Rental fees in Knollcrest East apartments to become more expensive

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The cost of living in the Knollcrest East apartments (KE) will rise by $250 per resident per year starting next year, according to a prioritization report released Monday morning.

“You have to make a hard decision, but this feels like a reasonable decision to me,” said John Witte, dean of residence life, said.

The rise in price comes at a time when KE is so full they have had to assist students in finding alternative housing.

“We had the biggest demand for KE that we had ever had, at least in recent years,” Witte said. “We had to turn a lot of people away this year.”

According to Annie Mas-Smith, area coordinator for KE, the increase in price is unlikely to have an effect on the demand for the apartments.

“When you crunch the numbers, it isn’t that big of an increase,” Mas-Smith said. “I still have students emailing me wanting to live there.”

The $250 increase breaks down to $125 per semester, or about $30 per month.

“I am OK with the increase,” said Kara Suppan, a junior resident of KE. “A $250 increase per year is not enough for me to get up in arms.”

The price changes will remain fixed for the foreseeable future.

“We are not planning on going up every year,” Witte said. “We have made a decision, and we will stick with that.”

According to the new prioritization report, the increase in rent will raise around $114,000 per year in revenue for KE.

According to Witte, many students choose to live in KE for the convenience of on-campus housing and the ease of not having to deal with a lease and utilities.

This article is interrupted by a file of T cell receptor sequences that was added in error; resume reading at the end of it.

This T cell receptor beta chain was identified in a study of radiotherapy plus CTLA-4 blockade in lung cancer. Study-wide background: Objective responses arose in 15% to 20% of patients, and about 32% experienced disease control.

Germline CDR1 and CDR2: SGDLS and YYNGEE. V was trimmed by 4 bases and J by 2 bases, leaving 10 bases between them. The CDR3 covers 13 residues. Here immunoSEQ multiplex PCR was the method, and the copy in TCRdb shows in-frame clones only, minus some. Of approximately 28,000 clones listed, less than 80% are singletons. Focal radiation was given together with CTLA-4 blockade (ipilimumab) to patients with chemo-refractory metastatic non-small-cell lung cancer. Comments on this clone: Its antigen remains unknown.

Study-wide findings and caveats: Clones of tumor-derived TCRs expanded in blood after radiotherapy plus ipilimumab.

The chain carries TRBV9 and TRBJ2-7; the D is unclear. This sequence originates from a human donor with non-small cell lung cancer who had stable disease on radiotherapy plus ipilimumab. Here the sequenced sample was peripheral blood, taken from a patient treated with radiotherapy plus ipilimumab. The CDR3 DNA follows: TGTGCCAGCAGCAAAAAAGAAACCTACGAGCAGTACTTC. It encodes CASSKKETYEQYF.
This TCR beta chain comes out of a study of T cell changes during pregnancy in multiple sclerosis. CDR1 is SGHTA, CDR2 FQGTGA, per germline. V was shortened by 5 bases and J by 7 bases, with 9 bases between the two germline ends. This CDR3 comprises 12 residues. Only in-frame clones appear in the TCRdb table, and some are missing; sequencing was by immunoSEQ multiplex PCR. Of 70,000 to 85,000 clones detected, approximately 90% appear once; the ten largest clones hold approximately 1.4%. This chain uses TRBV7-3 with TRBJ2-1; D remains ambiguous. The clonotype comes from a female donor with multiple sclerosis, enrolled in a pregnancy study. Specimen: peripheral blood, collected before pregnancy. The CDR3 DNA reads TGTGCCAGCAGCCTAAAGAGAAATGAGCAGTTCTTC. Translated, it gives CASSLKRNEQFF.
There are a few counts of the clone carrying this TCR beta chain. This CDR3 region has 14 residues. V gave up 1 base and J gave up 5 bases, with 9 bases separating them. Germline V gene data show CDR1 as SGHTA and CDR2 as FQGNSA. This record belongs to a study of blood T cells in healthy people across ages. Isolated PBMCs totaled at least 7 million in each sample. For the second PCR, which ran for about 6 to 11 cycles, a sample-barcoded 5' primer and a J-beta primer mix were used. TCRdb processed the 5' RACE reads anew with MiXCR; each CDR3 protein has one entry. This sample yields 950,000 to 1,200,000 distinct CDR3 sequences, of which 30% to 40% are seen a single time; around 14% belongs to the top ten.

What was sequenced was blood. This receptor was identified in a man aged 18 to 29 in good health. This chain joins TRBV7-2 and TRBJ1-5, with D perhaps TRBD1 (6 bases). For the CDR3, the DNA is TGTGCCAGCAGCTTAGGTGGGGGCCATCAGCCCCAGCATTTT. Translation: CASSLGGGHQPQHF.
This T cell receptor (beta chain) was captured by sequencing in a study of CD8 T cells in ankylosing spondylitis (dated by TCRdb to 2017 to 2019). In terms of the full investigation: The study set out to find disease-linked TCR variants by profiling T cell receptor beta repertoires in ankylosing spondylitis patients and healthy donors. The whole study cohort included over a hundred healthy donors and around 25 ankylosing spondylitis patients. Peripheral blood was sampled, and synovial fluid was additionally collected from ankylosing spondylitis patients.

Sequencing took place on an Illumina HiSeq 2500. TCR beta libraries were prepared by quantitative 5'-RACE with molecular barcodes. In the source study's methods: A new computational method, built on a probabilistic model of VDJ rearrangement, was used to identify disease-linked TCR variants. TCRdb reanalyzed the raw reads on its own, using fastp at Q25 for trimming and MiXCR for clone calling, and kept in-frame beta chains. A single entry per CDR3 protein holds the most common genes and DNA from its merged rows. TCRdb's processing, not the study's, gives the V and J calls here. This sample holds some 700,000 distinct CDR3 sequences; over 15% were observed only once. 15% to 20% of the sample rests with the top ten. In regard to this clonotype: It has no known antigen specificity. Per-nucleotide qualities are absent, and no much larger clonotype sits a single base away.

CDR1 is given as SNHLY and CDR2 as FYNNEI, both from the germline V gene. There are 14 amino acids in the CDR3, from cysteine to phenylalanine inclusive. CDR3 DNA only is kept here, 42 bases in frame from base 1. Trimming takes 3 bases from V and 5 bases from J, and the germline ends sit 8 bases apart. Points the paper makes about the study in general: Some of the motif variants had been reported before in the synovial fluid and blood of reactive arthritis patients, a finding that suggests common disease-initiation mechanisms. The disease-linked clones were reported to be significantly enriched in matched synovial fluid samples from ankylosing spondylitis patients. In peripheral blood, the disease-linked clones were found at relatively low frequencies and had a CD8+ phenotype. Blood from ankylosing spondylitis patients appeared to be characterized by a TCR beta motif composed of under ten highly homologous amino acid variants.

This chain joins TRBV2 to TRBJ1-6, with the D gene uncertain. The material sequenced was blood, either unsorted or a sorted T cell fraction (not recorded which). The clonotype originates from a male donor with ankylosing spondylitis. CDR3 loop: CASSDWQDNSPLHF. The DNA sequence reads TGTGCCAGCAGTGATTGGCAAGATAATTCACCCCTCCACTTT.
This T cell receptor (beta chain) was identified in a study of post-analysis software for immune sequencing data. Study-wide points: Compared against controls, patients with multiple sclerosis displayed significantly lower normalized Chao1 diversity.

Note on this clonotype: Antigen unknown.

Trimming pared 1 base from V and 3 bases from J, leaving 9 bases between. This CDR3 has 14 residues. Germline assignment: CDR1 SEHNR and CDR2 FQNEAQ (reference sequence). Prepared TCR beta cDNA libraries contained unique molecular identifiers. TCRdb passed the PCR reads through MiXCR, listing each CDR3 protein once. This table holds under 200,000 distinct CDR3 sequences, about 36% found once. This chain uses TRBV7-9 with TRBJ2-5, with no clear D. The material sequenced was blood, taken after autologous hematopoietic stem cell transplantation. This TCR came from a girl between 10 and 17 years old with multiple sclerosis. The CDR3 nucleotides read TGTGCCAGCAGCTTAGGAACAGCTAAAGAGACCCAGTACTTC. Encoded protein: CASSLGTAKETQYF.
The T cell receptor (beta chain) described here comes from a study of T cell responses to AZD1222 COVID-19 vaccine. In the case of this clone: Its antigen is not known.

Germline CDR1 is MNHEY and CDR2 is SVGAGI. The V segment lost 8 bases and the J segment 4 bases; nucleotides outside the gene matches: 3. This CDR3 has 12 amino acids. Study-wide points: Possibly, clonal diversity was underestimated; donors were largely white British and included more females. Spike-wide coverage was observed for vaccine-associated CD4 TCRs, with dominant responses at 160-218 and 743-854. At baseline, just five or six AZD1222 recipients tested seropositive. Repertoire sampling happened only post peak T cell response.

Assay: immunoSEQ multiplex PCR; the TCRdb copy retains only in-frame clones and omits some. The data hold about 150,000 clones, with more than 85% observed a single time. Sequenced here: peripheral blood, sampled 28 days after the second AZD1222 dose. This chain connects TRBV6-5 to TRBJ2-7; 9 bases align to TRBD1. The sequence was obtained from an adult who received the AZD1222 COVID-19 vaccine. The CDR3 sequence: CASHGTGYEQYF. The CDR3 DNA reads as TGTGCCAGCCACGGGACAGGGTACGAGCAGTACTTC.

“I am an international student, so to get furniture and a lease on a house for two years just wasn’t worth it to me,” Paola Fuentes, a senior resident of KE said. “I am also living with two people who are going abroad, so it is a lot easier for us to be in the apartments.”

The convenience extends to things like maintenance and no commitment to pay for the apartment if students have to leave Calvin for whatever reason or want to study abroad.

“The college assumes some of the responsibility for students,” Witte said. “We are now just charging a little more for that responsibility.”

According to Fuentes, the increased price for KE is not enough to cause students to give up the convenience of the college taking some of the responsibility for students.

“I live in KE for the convenience,” Fuentes said. “They are just making that convenience more expensive.”

Rental rates for the apartments have not increased in eight years despite renovations to almost all of the facilities, the most recent of which was Zeta-Lambda this summer.

“The rental rates for KE stopped increasing eight years ago to stay competitive with off-campus options,” Witte said.

Phi Chi, the only building which has not had renovations, will be renovated this coming summer to make the price of KE the same for all buildings.

“We are renovating Phi Chi as part of normal upgrades,” Witte said. “The building has worn out and needs attention.”

After the renovations all apartment buildings will cost the same amount across the board.